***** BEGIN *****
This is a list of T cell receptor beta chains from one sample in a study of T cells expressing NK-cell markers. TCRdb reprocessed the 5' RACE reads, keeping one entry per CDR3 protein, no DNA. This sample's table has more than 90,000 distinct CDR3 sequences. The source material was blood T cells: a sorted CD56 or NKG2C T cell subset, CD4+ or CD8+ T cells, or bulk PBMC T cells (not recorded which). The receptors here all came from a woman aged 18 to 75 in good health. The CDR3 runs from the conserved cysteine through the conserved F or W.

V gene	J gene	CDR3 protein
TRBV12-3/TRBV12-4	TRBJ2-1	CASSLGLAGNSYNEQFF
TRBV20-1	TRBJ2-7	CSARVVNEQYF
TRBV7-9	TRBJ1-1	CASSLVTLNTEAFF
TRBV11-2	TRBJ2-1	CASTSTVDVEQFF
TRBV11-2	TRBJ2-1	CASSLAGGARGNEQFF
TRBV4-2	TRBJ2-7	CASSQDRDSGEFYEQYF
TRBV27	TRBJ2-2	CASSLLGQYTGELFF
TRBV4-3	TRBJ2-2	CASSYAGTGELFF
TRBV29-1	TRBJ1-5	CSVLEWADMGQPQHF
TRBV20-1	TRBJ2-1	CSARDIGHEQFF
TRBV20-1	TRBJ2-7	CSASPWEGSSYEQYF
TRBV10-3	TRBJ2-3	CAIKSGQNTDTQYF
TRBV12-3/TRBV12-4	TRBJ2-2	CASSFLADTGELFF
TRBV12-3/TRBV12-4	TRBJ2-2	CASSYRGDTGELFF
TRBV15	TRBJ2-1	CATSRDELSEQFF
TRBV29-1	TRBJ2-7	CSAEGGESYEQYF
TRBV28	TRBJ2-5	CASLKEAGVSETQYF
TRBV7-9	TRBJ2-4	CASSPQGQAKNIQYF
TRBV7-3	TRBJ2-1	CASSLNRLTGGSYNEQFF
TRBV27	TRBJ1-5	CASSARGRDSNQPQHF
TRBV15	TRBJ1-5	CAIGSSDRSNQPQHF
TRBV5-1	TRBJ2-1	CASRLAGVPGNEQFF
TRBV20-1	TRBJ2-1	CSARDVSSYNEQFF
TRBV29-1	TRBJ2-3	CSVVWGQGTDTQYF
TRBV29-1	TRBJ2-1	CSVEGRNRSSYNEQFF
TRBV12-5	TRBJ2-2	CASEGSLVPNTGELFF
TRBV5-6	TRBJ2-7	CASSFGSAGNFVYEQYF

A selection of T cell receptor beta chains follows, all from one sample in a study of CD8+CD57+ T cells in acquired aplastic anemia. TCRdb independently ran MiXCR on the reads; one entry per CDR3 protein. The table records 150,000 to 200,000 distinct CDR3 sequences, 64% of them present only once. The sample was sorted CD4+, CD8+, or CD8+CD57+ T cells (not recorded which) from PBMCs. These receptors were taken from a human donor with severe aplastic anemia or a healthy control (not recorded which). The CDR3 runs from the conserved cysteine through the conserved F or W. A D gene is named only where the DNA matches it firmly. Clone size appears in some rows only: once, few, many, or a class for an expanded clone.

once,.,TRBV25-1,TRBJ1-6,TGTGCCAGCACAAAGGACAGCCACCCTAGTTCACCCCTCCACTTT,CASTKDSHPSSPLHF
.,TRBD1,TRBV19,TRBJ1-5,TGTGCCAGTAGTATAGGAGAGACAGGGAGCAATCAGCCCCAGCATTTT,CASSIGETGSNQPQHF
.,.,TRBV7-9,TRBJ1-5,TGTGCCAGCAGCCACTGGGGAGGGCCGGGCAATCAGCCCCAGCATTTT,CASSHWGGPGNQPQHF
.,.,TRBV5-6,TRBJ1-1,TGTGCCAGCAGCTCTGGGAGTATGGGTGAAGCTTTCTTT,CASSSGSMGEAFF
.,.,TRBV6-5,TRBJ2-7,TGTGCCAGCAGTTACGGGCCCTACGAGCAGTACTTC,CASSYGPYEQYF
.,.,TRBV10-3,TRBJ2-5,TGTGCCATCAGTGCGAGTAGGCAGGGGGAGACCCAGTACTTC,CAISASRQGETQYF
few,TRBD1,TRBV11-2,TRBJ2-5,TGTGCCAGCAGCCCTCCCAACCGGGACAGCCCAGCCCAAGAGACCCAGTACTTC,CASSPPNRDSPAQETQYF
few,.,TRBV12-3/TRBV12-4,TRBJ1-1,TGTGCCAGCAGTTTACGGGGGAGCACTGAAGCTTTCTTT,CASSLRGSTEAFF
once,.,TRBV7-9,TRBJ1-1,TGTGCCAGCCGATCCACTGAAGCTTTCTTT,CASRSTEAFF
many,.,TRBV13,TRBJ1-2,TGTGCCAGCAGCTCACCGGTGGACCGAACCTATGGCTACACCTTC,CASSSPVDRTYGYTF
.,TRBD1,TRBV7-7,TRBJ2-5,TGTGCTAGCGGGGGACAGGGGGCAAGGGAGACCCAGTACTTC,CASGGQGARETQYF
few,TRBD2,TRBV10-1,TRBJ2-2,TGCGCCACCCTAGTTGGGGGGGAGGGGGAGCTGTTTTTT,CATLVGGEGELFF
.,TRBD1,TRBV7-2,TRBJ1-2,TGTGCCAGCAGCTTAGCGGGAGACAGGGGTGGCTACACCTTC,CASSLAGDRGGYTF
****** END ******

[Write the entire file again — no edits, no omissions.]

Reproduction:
This is a list of T cell receptor beta chains from one sample in a study of T cells expressing NK-cell markers. TCRdb reprocessed the 5' RACE reads, keeping one entry per CDR3 protein, no DNA. This sample's table has more than 90,000 distinct CDR3 sequences. The source material was blood T cells: a sorted CD56 or NKG2C T cell subset, CD4+ or CD8+ T cells, or bulk PBMC T cells (not recorded which). The receptors here all came from a woman aged 18 to 75 in good health. The CDR3 runs from the conserved cysteine through the conserved F or W.

V gene	J gene	CDR3 protein
TRBV12-3/TRBV12-4	TRBJ2-1	CASSLGLAGNSYNEQFF
TRBV20-1	TRBJ2-7	CSARVVNEQYF
TRBV7-9	TRBJ1-1	CASSLVTLNTEAFF
TRBV11-2	TRBJ2-1	CASTSTVDVEQFF
TRBV11-2	TRBJ2-1	CASSLAGGARGNEQFF
TRBV4-2	TRBJ2-7	CASSQDRDSGEFYEQYF
TRBV27	TRBJ2-2	CASSLLGQYTGELFF
TRBV4-3	TRBJ2-2	CASSYAGTGELFF
TRBV29-1	TRBJ1-5	CSVLEWADMGQPQHF
TRBV20-1	TRBJ2-1	CSARDIGHEQFF
TRBV20-1	TRBJ2-7	CSASPWEGSSYEQYF
TRBV10-3	TRBJ2-3	CAIKSGQNTDTQYF
TRBV12-3/TRBV12-4	TRBJ2-2	CASSFLADTGELFF
TRBV12-3/TRBV12-4	TRBJ2-2	CASSYRGDTGELFF
TRBV15	TRBJ2-1	CATSRDELSEQFF
TRBV29-1	TRBJ2-7	CSAEGGESYEQYF
TRBV28	TRBJ2-5	CASLKEAGVSETQYF
TRBV7-9	TRBJ2-4	CASSPQGQAKNIQYF
TRBV7-3	TRBJ2-1	CASSLNRLTGGSYNEQFF
TRBV27	TRBJ1-5	CASSARGRDSNQPQHF
TRBV15	TRBJ1-5	CAIGSSDRSNQPQHF
TRBV5-1	TRBJ2-1	CASRLAGVPGNEQFF
TRBV20-1	TRBJ2-1	CSARDVSSYNEQFF
TRBV29-1	TRBJ2-3	CSVVWGQGTDTQYF
TRBV29-1	TRBJ2-1	CSVEGRNRSSYNEQFF
TRBV12-5	TRBJ2-2	CASEGSLVPNTGELFF
TRBV5-6	TRBJ2-7	CASSFGSAGNFVYEQYF

A selection of T cell receptor beta chains follows, all from one sample in a study of CD8+CD57+ T cells in acquired aplastic anemia. TCRdb independently ran MiXCR on the reads; one entry per CDR3 protein. The table records 150,000 to 200,000 distinct CDR3 sequences, 64% of them present only once. The sample was sorted CD4+, CD8+, or CD8+CD57+ T cells (not recorded which) from PBMCs. These receptors were taken from a human donor with severe aplastic anemia or a healthy control (not recorded which). The CDR3 runs from the conserved cysteine through the conserved F or W. A D gene is named only where the DNA matches it firmly. Clone size appears in some rows only: once, few, many, or a class for an expanded clone.

once,.,TRBV25-1,TRBJ1-6,TGTGCCAGCACAAAGGACAGCCACCCTAGTTCACCCCTCCACTTT,CASTKDSHPSSPLHF
.,TRBD1,TRBV19,TRBJ1-5,TGTGCCAGTAGTATAGGAGAGACAGGGAGCAATCAGCCCCAGCATTTT,CASSIGETGSNQPQHF
.,.,TRBV7-9,TRBJ1-5,TGTGCCAGCAGCCACTGGGGAGGGCCGGGCAATCAGCCCCAGCATTTT,CASSHWGGPGNQPQHF
.,.,TRBV5-6,TRBJ1-1,TGTGCCAGCAGCTCTGGGAGTATGGGTGAAGCTTTCTTT,CASSSGSMGEAFF
.,.,TRBV6-5,TRBJ2-7,TGTGCCAGCAGTTACGGGCCCTACGAGCAGTACTTC,CASSYGPYEQYF
.,.,TRBV10-3,TRBJ2-5,TGTGCCATCAGTGCGAGTAGGCAGGGGGAGACCCAGTACTTC,CAISASRQGETQYF
few,TRBD1,TRBV11-2,TRBJ2-5,TGTGCCAGCAGCCCTCCCAACCGGGACAGCCCAGCCCAAGAGACCCAGTACTTC,CASSPPNRDSPAQETQYF
few,.,TRBV12-3/TRBV12-4,TRBJ1-1,TGTGCCAGCAGTTTACGGGGGAGCACTGAAGCTTTCTTT,CASSLRGSTEAFF
once,.,TRBV7-9,TRBJ1-1,TGTGCCAGCCGATCCACTGAAGCTTTCTTT,CASRSTEAFF
many,.,TRBV13,TRBJ1-2,TGTGCCAGCAGCTCACCGGTGGACCGAACCTATGGCTACACCTTC,CASSSPVDRTYGYTF
.,TRBD1,TRBV7-7,TRBJ2-5,TGTGCTAGCGGGGGACAGGGGGCAAGGGAGACCCAGTACTTC,CASGGQGARETQYF
few,TRBD2,TRBV10-1,TRBJ2-2,TGCGCCACCCTAGTTGGGGGGGAGGGGGAGCTGTTTTTT,CATLVGGEGELFF
.,TRBD1,TRBV7-2,TRBJ1-2,TGTGCCAGCAGCTTAGCGGGAGACAGGGGTGGCTACACCTTC,CASSLAGDRGGYTF